Aliya Summary: G‑d seals a covenant with Moshe, assuring him again that His presence will only dwell with the Jews. G‑d informs the Jewish people that He will drive the Canaanites from before them. He instructs them to destroy all vestiges of idolatry from the land, and to refrain from making any covenants with its current inhabitants. The Jews are then commanded not to make molten gods, to observe the three festivals, not to eat chametz on Passover, to sanctify male firstborn humans and cattle, and not to cook meat together with milk.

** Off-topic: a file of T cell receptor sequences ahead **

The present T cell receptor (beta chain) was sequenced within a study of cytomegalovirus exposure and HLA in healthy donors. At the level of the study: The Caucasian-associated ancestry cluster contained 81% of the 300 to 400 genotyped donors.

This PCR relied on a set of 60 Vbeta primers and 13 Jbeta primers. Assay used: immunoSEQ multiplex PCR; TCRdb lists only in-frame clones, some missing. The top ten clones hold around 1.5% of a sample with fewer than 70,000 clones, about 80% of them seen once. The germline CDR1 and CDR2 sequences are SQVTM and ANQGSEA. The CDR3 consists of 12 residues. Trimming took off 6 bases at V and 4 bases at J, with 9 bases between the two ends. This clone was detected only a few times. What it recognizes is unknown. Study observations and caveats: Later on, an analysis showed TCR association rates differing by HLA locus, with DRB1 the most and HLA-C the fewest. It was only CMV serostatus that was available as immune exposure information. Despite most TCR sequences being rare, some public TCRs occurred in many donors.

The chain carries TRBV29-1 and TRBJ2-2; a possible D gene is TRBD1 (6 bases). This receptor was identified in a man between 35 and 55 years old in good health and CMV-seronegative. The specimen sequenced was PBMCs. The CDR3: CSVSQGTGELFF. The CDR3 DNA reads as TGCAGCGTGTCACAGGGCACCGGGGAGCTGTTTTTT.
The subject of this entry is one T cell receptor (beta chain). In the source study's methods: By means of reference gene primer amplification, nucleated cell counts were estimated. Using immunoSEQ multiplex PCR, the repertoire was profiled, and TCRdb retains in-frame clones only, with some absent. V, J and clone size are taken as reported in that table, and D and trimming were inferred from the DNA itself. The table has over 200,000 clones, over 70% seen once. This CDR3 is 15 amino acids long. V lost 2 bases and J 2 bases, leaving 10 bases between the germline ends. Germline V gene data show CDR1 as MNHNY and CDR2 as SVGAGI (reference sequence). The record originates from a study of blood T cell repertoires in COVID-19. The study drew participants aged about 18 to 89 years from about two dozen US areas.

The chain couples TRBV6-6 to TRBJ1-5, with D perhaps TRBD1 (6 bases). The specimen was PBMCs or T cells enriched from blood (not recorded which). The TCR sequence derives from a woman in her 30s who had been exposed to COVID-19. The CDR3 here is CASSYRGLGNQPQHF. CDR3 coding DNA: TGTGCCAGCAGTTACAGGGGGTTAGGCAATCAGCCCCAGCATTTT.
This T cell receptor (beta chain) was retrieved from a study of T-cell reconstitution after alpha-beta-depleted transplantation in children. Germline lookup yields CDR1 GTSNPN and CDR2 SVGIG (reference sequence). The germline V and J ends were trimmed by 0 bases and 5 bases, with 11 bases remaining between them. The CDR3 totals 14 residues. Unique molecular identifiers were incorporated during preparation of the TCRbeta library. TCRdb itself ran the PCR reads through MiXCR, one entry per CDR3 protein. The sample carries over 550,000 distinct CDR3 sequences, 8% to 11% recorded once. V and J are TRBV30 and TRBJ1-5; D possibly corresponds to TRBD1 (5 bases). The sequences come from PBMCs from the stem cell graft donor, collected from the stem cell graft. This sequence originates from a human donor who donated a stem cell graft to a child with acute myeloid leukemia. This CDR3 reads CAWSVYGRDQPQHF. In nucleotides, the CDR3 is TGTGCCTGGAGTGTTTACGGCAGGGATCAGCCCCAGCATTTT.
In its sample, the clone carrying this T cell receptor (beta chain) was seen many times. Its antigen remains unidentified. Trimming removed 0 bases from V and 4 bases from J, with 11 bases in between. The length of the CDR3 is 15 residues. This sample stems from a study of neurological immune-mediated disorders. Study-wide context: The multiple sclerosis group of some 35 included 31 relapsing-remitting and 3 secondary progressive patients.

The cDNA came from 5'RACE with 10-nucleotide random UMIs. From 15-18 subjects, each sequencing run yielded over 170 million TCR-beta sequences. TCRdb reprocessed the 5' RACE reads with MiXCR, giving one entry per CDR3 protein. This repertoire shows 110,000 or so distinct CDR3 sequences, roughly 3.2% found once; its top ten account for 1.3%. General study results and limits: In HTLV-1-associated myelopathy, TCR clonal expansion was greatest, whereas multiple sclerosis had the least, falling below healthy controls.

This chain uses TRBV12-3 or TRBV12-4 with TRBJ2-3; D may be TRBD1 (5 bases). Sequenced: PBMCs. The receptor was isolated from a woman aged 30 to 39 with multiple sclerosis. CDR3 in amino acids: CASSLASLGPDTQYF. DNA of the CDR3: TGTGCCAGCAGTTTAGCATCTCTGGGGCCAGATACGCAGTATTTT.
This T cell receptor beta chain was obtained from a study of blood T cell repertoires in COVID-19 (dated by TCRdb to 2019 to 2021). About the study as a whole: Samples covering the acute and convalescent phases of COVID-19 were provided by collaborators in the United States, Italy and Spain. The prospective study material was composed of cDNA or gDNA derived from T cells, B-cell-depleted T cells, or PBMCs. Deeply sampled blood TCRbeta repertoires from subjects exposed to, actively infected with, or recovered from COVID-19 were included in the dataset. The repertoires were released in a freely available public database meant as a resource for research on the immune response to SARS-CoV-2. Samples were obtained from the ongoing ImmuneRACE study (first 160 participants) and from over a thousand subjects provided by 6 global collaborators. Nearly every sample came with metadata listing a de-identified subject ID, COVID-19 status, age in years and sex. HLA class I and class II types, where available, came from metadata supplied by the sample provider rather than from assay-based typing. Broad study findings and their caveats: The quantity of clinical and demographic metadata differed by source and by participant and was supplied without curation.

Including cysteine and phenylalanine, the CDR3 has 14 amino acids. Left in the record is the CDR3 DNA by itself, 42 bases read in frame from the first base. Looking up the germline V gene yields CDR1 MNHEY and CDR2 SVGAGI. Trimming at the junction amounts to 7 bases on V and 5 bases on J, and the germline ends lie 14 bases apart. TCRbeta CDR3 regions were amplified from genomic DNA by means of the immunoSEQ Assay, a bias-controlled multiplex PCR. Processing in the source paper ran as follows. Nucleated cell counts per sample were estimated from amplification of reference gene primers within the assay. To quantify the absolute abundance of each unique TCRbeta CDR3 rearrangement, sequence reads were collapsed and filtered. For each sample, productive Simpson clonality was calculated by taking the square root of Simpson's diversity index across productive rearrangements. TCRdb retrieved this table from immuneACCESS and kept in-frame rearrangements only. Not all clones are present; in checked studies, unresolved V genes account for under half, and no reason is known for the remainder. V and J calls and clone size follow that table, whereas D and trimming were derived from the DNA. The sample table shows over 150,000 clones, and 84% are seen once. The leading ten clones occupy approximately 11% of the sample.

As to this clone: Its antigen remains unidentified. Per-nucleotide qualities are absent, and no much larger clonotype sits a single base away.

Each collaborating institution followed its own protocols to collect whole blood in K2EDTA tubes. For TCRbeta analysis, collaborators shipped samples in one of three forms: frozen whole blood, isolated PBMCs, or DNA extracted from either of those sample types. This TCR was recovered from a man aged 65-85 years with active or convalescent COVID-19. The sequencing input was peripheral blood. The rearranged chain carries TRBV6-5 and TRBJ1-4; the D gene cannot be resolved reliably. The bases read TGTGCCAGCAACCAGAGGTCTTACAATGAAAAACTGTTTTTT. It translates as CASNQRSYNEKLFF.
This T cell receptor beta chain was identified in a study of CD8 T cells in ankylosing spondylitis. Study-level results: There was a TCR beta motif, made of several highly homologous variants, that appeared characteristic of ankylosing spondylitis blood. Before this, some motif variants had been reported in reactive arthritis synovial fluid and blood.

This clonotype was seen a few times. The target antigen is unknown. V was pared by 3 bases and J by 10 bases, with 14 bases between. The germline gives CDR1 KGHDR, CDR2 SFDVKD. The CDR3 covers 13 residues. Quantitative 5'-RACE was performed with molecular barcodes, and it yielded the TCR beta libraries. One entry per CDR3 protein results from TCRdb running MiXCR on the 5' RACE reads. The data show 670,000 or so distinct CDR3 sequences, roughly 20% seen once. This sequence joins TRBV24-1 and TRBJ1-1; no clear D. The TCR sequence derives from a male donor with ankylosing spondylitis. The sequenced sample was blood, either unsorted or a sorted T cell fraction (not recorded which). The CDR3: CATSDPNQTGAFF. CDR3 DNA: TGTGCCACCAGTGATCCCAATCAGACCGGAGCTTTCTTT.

The Midrash says that when G-d dictated to Moshe the laws of meat-in-milk, Moshe asked G-d’s permission to write meat and milk (rather than the potentially misleading and confusing goat in the milk of its mother). It seems that Moshe anticipated the questions and comments that people would have, and the wrong ideas that would spring from the wording of this mitzva. Is it forbidden only to cook but permitted to eat? Only the animal’s own mother’s milk or any meat with milk? Just meat from a young animal, or a mature one too? G-d’s answer in the Midrash comes from the passuk that follows: And G-d said to Moshe: you write these things, for it is on the basis of these things that I make my covenant with you with Israel. Some see G-d’s response as teaching Moshe about the significance of the Written Word and the Oral Law. The Written Word is incomplete without the Oral Tradition handed down from generation to generation, and G-d meant it to be that way. He does not want the Torah to be correctly understood by those who have and value only the written word.